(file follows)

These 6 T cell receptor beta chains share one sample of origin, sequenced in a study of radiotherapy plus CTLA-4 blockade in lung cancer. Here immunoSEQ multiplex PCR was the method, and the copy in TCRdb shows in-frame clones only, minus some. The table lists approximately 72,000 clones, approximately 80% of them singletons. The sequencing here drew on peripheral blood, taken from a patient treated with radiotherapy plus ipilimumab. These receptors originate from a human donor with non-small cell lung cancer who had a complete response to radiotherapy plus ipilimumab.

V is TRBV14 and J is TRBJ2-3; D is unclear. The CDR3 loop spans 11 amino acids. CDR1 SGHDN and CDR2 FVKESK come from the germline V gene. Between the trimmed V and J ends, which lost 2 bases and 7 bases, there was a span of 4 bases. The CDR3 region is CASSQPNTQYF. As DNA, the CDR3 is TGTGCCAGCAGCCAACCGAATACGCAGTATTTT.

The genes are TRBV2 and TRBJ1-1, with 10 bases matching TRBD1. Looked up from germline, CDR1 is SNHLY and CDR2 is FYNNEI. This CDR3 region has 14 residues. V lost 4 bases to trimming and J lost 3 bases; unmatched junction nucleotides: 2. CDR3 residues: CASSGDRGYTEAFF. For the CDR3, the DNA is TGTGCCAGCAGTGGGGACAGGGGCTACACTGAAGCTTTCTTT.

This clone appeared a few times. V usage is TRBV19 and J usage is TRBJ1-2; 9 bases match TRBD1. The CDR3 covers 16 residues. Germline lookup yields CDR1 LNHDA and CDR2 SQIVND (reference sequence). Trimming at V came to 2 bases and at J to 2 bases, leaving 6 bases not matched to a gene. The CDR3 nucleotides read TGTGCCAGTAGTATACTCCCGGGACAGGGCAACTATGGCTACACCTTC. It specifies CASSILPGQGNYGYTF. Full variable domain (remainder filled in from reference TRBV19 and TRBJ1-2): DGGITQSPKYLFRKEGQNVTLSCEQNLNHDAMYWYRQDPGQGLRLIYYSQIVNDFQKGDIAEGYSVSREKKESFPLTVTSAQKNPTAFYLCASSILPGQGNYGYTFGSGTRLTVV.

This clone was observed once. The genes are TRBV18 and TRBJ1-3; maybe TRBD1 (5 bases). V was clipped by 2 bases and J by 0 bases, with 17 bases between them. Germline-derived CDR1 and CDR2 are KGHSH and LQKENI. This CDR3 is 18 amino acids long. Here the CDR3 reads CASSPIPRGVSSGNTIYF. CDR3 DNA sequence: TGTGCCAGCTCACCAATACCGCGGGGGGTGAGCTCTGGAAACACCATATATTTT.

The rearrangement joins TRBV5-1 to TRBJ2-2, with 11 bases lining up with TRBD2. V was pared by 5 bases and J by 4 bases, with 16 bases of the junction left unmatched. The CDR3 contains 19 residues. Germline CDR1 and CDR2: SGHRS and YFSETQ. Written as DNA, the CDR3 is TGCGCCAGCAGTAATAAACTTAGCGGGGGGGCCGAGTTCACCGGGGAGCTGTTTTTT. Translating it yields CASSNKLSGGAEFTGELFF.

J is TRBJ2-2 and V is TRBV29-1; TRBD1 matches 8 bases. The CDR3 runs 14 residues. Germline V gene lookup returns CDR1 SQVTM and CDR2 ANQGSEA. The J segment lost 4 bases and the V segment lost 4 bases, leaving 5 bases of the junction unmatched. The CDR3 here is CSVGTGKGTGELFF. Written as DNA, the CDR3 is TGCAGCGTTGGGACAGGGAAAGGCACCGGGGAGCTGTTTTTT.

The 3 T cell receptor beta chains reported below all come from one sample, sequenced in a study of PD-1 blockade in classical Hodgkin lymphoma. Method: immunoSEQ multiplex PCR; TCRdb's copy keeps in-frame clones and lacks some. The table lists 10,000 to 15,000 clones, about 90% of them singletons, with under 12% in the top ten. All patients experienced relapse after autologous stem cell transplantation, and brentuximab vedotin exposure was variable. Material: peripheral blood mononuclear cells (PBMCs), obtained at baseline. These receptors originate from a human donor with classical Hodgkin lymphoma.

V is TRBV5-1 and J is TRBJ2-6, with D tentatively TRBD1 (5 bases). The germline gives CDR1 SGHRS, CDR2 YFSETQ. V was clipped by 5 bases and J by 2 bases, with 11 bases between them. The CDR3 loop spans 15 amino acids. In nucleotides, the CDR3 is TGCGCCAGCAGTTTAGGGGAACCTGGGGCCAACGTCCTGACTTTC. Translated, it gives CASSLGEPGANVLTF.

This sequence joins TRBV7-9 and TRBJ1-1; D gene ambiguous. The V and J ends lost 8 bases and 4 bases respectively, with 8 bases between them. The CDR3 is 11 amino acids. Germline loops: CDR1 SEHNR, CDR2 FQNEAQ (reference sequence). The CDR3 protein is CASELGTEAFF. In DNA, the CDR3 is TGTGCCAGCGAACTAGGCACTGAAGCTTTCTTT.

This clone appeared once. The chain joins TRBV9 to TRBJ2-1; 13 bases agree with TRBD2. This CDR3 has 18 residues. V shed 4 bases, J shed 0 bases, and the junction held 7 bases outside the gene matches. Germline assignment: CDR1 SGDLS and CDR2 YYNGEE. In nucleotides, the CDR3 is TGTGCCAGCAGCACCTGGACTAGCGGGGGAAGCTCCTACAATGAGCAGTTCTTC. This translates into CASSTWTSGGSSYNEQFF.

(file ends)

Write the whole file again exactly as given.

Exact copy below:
These 6 T cell receptor beta chains share one sample of origin, sequenced in a study of radiotherapy plus CTLA-4 blockade in lung cancer. Here immunoSEQ multiplex PCR was the method, and the copy in TCRdb shows in-frame clones only, minus some. The table lists approximately 72,000 clones, approximately 80% of them singletons. The sequencing here drew on peripheral blood, taken from a patient treated with radiotherapy plus ipilimumab. These receptors originate from a human donor with non-small cell lung cancer who had a complete response to radiotherapy plus ipilimumab.

V is TRBV14 and J is TRBJ2-3; D is unclear. The CDR3 loop spans 11 amino acids. CDR1 SGHDN and CDR2 FVKESK come from the germline V gene. Between the trimmed V and J ends, which lost 2 bases and 7 bases, there was a span of 4 bases. The CDR3 region is CASSQPNTQYF. As DNA, the CDR3 is TGTGCCAGCAGCCAACCGAATACGCAGTATTTT.

The genes are TRBV2 and TRBJ1-1, with 10 bases matching TRBD1. Looked up from germline, CDR1 is SNHLY and CDR2 is FYNNEI. This CDR3 region has 14 residues. V lost 4 bases to trimming and J lost 3 bases; unmatched junction nucleotides: 2. CDR3 residues: CASSGDRGYTEAFF. For the CDR3, the DNA is TGTGCCAGCAGTGGGGACAGGGGCTACACTGAAGCTTTCTTT.

This clone appeared a few times. V usage is TRBV19 and J usage is TRBJ1-2; 9 bases match TRBD1. The CDR3 covers 16 residues. Germline lookup yields CDR1 LNHDA and CDR2 SQIVND (reference sequence). Trimming at V came to 2 bases and at J to 2 bases, leaving 6 bases not matched to a gene. The CDR3 nucleotides read TGTGCCAGTAGTATACTCCCGGGACAGGGCAACTATGGCTACACCTTC. It specifies CASSILPGQGNYGYTF. Full variable domain (remainder filled in from reference TRBV19 and TRBJ1-2): DGGITQSPKYLFRKEGQNVTLSCEQNLNHDAMYWYRQDPGQGLRLIYYSQIVNDFQKGDIAEGYSVSREKKESFPLTVTSAQKNPTAFYLCASSILPGQGNYGYTFGSGTRLTVV.

This clone was observed once. The genes are TRBV18 and TRBJ1-3; maybe TRBD1 (5 bases). V was clipped by 2 bases and J by 0 bases, with 17 bases between them. Germline-derived CDR1 and CDR2 are KGHSH and LQKENI. This CDR3 is 18 amino acids long. Here the CDR3 reads CASSPIPRGVSSGNTIYF. CDR3 DNA sequence: TGTGCCAGCTCACCAATACCGCGGGGGGTGAGCTCTGGAAACACCATATATTTT.

The rearrangement joins TRBV5-1 to TRBJ2-2, with 11 bases lining up with TRBD2. V was pared by 5 bases and J by 4 bases, with 16 bases of the junction left unmatched. The CDR3 contains 19 residues. Germline CDR1 and CDR2: SGHRS and YFSETQ. Written as DNA, the CDR3 is TGCGCCAGCAGTAATAAACTTAGCGGGGGGGCCGAGTTCACCGGGGAGCTGTTTTTT. Translating it yields CASSNKLSGGAEFTGELFF.

J is TRBJ2-2 and V is TRBV29-1; TRBD1 matches 8 bases. The CDR3 runs 14 residues. Germline V gene lookup returns CDR1 SQVTM and CDR2 ANQGSEA. The J segment lost 4 bases and the V segment lost 4 bases, leaving 5 bases of the junction unmatched. The CDR3 here is CSVGTGKGTGELFF. Written as DNA, the CDR3 is TGCAGCGTTGGGACAGGGAAAGGCACCGGGGAGCTGTTTTTT.

The 3 T cell receptor beta chains reported below all come from one sample, sequenced in a study of PD-1 blockade in classical Hodgkin lymphoma. Method: immunoSEQ multiplex PCR; TCRdb's copy keeps in-frame clones and lacks some. The table lists 10,000 to 15,000 clones, about 90% of them singletons, with under 12% in the top ten. All patients experienced relapse after autologous stem cell transplantation, and brentuximab vedotin exposure was variable. Material: peripheral blood mononuclear cells (PBMCs), obtained at baseline. These receptors originate from a human donor with classical Hodgkin lymphoma.

V is TRBV5-1 and J is TRBJ2-6, with D tentatively TRBD1 (5 bases). The germline gives CDR1 SGHRS, CDR2 YFSETQ. V was clipped by 5 bases and J by 2 bases, with 11 bases between them. The CDR3 loop spans 15 amino acids. In nucleotides, the CDR3 is TGCGCCAGCAGTTTAGGGGAACCTGGGGCCAACGTCCTGACTTTC. Translated, it gives CASSLGEPGANVLTF.

This sequence joins TRBV7-9 and TRBJ1-1; D gene ambiguous. The V and J ends lost 8 bases and 4 bases respectively, with 8 bases between them. The CDR3 is 11 amino acids. Germline loops: CDR1 SEHNR, CDR2 FQNEAQ (reference sequence). The CDR3 protein is CASELGTEAFF. In DNA, the CDR3 is TGTGCCAGCGAACTAGGCACTGAAGCTTTCTTT.

This clone appeared once. The chain joins TRBV9 to TRBJ2-1; 13 bases agree with TRBD2. This CDR3 has 18 residues. V shed 4 bases, J shed 0 bases, and the junction held 7 bases outside the gene matches. Germline assignment: CDR1 SGDLS and CDR2 YYNGEE. In nucleotides, the CDR3 is TGTGCCAGCAGCACCTGGACTAGCGGGGGAAGCTCCTACAATGAGCAGTTCTTC. This translates into CASSTWTSGGSSYNEQFF.